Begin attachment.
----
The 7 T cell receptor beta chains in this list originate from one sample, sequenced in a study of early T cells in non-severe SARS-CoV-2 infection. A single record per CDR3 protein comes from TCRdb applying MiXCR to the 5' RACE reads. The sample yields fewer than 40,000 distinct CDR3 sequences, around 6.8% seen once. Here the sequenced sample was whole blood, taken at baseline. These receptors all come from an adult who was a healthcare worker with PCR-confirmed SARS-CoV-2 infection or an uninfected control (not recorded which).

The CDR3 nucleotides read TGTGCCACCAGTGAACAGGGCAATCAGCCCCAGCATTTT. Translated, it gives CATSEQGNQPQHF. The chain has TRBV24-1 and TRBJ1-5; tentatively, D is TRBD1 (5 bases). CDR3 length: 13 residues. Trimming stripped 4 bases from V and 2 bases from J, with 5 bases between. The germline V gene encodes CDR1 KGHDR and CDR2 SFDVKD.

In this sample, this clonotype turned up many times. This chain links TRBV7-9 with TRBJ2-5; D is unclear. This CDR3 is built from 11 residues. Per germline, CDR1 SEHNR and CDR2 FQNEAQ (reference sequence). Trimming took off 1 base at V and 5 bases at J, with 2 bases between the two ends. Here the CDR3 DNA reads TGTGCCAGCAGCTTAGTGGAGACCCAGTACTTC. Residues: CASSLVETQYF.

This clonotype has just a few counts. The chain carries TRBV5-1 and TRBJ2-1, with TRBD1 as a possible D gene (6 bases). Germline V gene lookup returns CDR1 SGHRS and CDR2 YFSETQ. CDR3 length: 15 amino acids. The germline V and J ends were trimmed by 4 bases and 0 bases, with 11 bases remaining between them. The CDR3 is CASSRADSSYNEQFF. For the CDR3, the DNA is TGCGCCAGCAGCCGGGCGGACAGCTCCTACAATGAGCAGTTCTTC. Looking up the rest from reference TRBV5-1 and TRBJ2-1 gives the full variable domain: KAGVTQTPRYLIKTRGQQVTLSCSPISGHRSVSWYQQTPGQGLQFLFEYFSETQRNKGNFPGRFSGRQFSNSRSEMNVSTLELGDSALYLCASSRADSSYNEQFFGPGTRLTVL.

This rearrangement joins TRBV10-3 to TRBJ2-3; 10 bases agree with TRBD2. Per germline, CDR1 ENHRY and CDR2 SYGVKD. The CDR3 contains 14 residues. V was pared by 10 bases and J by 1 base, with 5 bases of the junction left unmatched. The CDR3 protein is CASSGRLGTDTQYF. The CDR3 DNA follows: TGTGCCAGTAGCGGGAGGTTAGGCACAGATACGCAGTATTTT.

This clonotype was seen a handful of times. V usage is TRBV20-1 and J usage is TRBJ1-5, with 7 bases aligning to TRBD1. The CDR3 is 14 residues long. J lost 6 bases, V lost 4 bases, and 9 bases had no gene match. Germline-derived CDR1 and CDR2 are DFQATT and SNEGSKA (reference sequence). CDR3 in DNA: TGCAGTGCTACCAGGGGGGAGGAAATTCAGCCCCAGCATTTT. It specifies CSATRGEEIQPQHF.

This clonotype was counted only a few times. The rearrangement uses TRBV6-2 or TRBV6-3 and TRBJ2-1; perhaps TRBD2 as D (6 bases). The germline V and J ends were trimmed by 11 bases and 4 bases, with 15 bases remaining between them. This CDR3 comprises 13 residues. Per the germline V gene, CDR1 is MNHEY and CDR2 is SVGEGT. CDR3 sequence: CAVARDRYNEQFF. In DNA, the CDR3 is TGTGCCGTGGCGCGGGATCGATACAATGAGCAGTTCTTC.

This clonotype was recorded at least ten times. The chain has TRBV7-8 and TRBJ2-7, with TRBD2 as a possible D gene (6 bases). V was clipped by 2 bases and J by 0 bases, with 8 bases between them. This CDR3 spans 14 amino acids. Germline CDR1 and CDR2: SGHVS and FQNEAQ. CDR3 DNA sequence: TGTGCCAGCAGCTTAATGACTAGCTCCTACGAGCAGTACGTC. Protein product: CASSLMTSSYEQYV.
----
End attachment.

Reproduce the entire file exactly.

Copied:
The 7 T cell receptor beta chains in this list originate from one sample, sequenced in a study of early T cells in non-severe SARS-CoV-2 infection. A single record per CDR3 protein comes from TCRdb applying MiXCR to the 5' RACE reads. The sample yields fewer than 40,000 distinct CDR3 sequences, around 6.8% seen once. Here the sequenced sample was whole blood, taken at baseline. These receptors all come from an adult who was a healthcare worker with PCR-confirmed SARS-CoV-2 infection or an uninfected control (not recorded which).

The CDR3 nucleotides read TGTGCCACCAGTGAACAGGGCAATCAGCCCCAGCATTTT. Translated, it gives CATSEQGNQPQHF. The chain has TRBV24-1 and TRBJ1-5; tentatively, D is TRBD1 (5 bases). CDR3 length: 13 residues. Trimming stripped 4 bases from V and 2 bases from J, with 5 bases between. The germline V gene encodes CDR1 KGHDR and CDR2 SFDVKD.

In this sample, this clonotype turned up many times. This chain links TRBV7-9 with TRBJ2-5; D is unclear. This CDR3 is built from 11 residues. Per germline, CDR1 SEHNR and CDR2 FQNEAQ (reference sequence). Trimming took off 1 base at V and 5 bases at J, with 2 bases between the two ends. Here the CDR3 DNA reads TGTGCCAGCAGCTTAGTGGAGACCCAGTACTTC. Residues: CASSLVETQYF.

This clonotype has just a few counts. The chain carries TRBV5-1 and TRBJ2-1, with TRBD1 as a possible D gene (6 bases). Germline V gene lookup returns CDR1 SGHRS and CDR2 YFSETQ. CDR3 length: 15 amino acids. The germline V and J ends were trimmed by 4 bases and 0 bases, with 11 bases remaining between them. The CDR3 is CASSRADSSYNEQFF. For the CDR3, the DNA is TGCGCCAGCAGCCGGGCGGACAGCTCCTACAATGAGCAGTTCTTC. Looking up the rest from reference TRBV5-1 and TRBJ2-1 gives the full variable domain: KAGVTQTPRYLIKTRGQQVTLSCSPISGHRSVSWYQQTPGQGLQFLFEYFSETQRNKGNFPGRFSGRQFSNSRSEMNVSTLELGDSALYLCASSRADSSYNEQFFGPGTRLTVL.

This rearrangement joins TRBV10-3 to TRBJ2-3; 10 bases agree with TRBD2. Per germline, CDR1 ENHRY and CDR2 SYGVKD. The CDR3 contains 14 residues. V was pared by 10 bases and J by 1 base, with 5 bases of the junction left unmatched. The CDR3 protein is CASSGRLGTDTQYF. The CDR3 DNA follows: TGTGCCAGTAGCGGGAGGTTAGGCACAGATACGCAGTATTTT.

This clonotype was seen a handful of times. V usage is TRBV20-1 and J usage is TRBJ1-5, with 7 bases aligning to TRBD1. The CDR3 is 14 residues long. J lost 6 bases, V lost 4 bases, and 9 bases had no gene match. Germline-derived CDR1 and CDR2 are DFQATT and SNEGSKA (reference sequence). CDR3 in DNA: TGCAGTGCTACCAGGGGGGAGGAAATTCAGCCCCAGCATTTT. It specifies CSATRGEEIQPQHF.

This clonotype was counted only a few times. The rearrangement uses TRBV6-2 or TRBV6-3 and TRBJ2-1; perhaps TRBD2 as D (6 bases). The germline V and J ends were trimmed by 11 bases and 4 bases, with 15 bases remaining between them. This CDR3 comprises 13 residues. Per the germline V gene, CDR1 is MNHEY and CDR2 is SVGEGT. CDR3 sequence: CAVARDRYNEQFF. In DNA, the CDR3 is TGTGCCGTGGCGCGGGATCGATACAATGAGCAGTTCTTC.

This clonotype was recorded at least ten times. The chain has TRBV7-8 and TRBJ2-7, with TRBD2 as a possible D gene (6 bases). V was clipped by 2 bases and J by 0 bases, with 8 bases between them. This CDR3 spans 14 amino acids. Germline CDR1 and CDR2: SGHVS and FQNEAQ. CDR3 DNA sequence: TGTGCCAGCAGCTTAATGACTAGCTCCTACGAGCAGTACGTC. Protein product: CASSLMTSSYEQYV.